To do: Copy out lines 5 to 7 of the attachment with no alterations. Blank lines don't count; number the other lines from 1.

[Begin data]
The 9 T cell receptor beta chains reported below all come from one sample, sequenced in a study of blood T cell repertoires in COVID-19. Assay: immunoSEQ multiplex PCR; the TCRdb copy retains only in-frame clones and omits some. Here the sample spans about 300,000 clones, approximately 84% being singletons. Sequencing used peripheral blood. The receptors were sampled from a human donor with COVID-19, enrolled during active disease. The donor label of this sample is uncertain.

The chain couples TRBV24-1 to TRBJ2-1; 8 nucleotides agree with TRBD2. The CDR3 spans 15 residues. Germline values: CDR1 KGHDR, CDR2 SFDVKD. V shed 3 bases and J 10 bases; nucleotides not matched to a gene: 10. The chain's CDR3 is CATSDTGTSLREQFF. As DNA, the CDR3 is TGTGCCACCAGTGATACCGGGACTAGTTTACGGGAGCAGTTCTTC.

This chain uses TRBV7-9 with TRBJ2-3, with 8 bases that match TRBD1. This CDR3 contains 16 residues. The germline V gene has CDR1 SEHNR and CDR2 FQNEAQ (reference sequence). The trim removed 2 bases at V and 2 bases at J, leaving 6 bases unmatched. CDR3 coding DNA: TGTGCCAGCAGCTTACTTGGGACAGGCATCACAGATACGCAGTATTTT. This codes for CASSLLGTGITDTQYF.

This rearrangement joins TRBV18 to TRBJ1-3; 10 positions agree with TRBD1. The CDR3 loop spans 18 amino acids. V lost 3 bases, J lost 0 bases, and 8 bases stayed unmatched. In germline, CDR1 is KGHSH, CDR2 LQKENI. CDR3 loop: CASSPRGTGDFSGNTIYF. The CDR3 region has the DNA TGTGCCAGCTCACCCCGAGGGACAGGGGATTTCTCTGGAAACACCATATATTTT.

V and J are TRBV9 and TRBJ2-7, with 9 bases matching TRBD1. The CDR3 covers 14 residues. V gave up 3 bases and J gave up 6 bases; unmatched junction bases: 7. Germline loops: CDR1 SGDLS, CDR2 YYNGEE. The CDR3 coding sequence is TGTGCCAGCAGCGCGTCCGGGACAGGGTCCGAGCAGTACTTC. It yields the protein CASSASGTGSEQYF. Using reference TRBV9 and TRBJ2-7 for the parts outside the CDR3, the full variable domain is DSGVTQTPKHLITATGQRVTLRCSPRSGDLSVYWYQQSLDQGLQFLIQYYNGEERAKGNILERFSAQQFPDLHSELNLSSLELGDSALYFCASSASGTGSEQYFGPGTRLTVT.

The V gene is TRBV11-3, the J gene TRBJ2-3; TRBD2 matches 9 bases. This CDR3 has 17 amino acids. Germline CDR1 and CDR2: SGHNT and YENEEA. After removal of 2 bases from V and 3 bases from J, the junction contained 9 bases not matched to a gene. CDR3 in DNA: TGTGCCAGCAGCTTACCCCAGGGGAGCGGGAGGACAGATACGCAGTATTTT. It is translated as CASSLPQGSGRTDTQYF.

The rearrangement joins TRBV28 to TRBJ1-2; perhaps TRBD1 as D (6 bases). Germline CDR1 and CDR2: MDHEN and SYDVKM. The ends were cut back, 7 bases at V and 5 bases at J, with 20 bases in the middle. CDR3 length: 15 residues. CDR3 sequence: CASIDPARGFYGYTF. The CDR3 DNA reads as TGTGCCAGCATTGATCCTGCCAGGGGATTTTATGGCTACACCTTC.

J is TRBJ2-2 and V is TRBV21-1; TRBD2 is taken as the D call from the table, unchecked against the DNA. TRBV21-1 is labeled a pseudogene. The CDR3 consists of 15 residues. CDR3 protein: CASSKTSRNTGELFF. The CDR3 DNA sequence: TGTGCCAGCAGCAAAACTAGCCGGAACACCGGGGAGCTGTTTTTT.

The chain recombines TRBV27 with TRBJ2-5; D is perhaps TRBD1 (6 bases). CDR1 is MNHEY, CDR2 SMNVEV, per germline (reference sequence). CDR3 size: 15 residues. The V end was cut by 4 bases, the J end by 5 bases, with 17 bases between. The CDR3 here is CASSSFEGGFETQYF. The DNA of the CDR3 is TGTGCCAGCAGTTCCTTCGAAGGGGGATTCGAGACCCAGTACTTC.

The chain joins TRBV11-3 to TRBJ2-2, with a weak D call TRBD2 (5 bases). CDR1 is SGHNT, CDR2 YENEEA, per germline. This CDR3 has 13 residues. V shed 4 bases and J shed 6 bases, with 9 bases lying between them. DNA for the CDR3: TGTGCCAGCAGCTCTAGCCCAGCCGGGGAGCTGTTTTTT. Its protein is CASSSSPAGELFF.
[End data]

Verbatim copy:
V and J are TRBV9 and TRBJ2-7, with 9 bases matching TRBD1. The CDR3 covers 14 residues. V gave up 3 bases and J gave up 6 bases; unmatched junction bases: 7. Germline loops: CDR1 SGDLS, CDR2 YYNGEE. The CDR3 coding sequence is TGTGCCAGCAGCGCGTCCGGGACAGGGTCCGAGCAGTACTTC. It yields the protein CASSASGTGSEQYF. Using reference TRBV9 and TRBJ2-7 for the parts outside the CDR3, the full variable domain is DSGVTQTPKHLITATGQRVTLRCSPRSGDLSVYWYQQSLDQGLQFLIQYYNGEERAKGNILERFSAQQFPDLHSELNLSSLELGDSALYFCASSASGTGSEQYFGPGTRLTVT.

The V gene is TRBV11-3, the J gene TRBJ2-3; TRBD2 matches 9 bases. This CDR3 has 17 amino acids. Germline CDR1 and CDR2: SGHNT and YENEEA. After removal of 2 bases from V and 3 bases from J, the junction contained 9 bases not matched to a gene. CDR3 in DNA: TGTGCCAGCAGCTTACCCCAGGGGAGCGGGAGGACAGATACGCAGTATTTT. It is translated as CASSLPQGSGRTDTQYF.

The rearrangement joins TRBV28 to TRBJ1-2; perhaps TRBD1 as D (6 bases). Germline CDR1 and CDR2: MDHEN and SYDVKM. The ends were cut back, 7 bases at V and 5 bases at J, with 20 bases in the middle. CDR3 length: 15 residues. CDR3 sequence: CASIDPARGFYGYTF. The CDR3 DNA reads as TGTGCCAGCATTGATCCTGCCAGGGGATTTTATGGCTACACCTTC.